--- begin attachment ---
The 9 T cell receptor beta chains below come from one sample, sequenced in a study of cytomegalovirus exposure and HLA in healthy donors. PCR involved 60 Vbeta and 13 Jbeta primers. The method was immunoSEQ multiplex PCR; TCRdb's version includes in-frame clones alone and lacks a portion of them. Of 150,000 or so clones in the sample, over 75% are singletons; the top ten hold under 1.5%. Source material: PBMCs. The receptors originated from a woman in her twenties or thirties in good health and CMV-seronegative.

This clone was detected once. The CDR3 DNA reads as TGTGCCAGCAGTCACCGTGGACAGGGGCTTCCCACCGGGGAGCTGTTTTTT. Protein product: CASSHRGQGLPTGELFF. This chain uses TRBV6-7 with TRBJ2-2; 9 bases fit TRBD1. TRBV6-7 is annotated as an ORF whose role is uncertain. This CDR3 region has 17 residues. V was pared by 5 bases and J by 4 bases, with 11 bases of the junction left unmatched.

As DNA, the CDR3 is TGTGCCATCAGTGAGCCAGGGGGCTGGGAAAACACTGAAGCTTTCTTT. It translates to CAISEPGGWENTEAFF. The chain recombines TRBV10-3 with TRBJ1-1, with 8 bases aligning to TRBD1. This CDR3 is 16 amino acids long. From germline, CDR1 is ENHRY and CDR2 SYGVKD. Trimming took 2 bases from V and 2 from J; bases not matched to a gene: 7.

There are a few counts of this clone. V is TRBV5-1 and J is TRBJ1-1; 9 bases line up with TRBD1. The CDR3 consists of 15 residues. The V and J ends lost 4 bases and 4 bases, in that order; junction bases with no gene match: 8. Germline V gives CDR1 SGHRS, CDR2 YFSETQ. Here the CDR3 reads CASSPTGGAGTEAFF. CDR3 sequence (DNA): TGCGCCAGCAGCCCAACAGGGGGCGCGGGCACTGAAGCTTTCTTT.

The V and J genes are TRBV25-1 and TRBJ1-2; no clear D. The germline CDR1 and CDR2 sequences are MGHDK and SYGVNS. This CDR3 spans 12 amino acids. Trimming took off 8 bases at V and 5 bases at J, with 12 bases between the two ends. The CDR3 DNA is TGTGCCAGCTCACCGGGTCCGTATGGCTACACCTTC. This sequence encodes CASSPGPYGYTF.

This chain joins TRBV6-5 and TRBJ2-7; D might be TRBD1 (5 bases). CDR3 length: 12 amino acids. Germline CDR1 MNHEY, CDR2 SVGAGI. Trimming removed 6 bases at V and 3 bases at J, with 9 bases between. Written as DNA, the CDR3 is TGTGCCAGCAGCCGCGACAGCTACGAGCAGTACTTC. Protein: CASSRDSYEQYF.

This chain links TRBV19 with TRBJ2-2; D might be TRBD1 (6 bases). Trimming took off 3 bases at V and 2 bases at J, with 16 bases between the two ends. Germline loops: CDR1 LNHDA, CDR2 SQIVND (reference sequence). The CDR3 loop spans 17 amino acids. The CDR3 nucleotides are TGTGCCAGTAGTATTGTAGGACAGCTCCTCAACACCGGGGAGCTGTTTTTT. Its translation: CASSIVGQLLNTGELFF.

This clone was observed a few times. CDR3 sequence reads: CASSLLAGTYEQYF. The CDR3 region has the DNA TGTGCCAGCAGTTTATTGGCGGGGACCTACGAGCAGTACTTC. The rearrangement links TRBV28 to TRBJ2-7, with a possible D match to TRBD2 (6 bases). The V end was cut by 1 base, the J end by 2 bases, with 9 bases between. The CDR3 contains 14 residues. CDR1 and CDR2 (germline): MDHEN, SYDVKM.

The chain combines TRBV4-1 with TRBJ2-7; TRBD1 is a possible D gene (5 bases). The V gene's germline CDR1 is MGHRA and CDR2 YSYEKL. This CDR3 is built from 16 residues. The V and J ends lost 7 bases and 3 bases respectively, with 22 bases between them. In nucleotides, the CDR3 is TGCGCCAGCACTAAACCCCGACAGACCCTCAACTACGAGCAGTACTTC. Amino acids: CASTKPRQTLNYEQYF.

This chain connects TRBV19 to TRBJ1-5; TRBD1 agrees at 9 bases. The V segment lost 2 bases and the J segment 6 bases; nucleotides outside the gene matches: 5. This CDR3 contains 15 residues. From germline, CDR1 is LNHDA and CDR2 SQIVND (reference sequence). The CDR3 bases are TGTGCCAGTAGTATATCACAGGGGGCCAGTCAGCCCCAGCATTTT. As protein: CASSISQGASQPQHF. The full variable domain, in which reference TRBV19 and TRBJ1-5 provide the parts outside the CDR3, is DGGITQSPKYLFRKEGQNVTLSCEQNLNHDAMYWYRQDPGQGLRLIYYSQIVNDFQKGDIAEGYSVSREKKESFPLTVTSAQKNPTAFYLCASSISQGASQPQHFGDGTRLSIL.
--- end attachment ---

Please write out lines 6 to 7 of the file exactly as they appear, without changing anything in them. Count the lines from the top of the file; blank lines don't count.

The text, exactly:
This chain joins TRBV6-5 and TRBJ2-7; D might be TRBD1 (5 bases). CDR3 length: 12 amino acids. Germline CDR1 MNHEY, CDR2 SVGAGI. Trimming removed 6 bases at V and 3 bases at J, with 9 bases between. Written as DNA, the CDR3 is TGTGCCAGCAGCCGCGACAGCTACGAGCAGTACTTC. Protein: CASSRDSYEQYF.

This chain links TRBV19 with TRBJ2-2; D might be TRBD1 (6 bases). Trimming took off 3 bases at V and 2 bases at J, with 16 bases between the two ends. Germline loops: CDR1 LNHDA, CDR2 SQIVND (reference sequence). The CDR3 loop spans 17 amino acids. The CDR3 nucleotides are TGTGCCAGTAGTATTGTAGGACAGCTCCTCAACACCGGGGAGCTGTTTTTT. Its translation: CASSIVGQLLNTGELFF.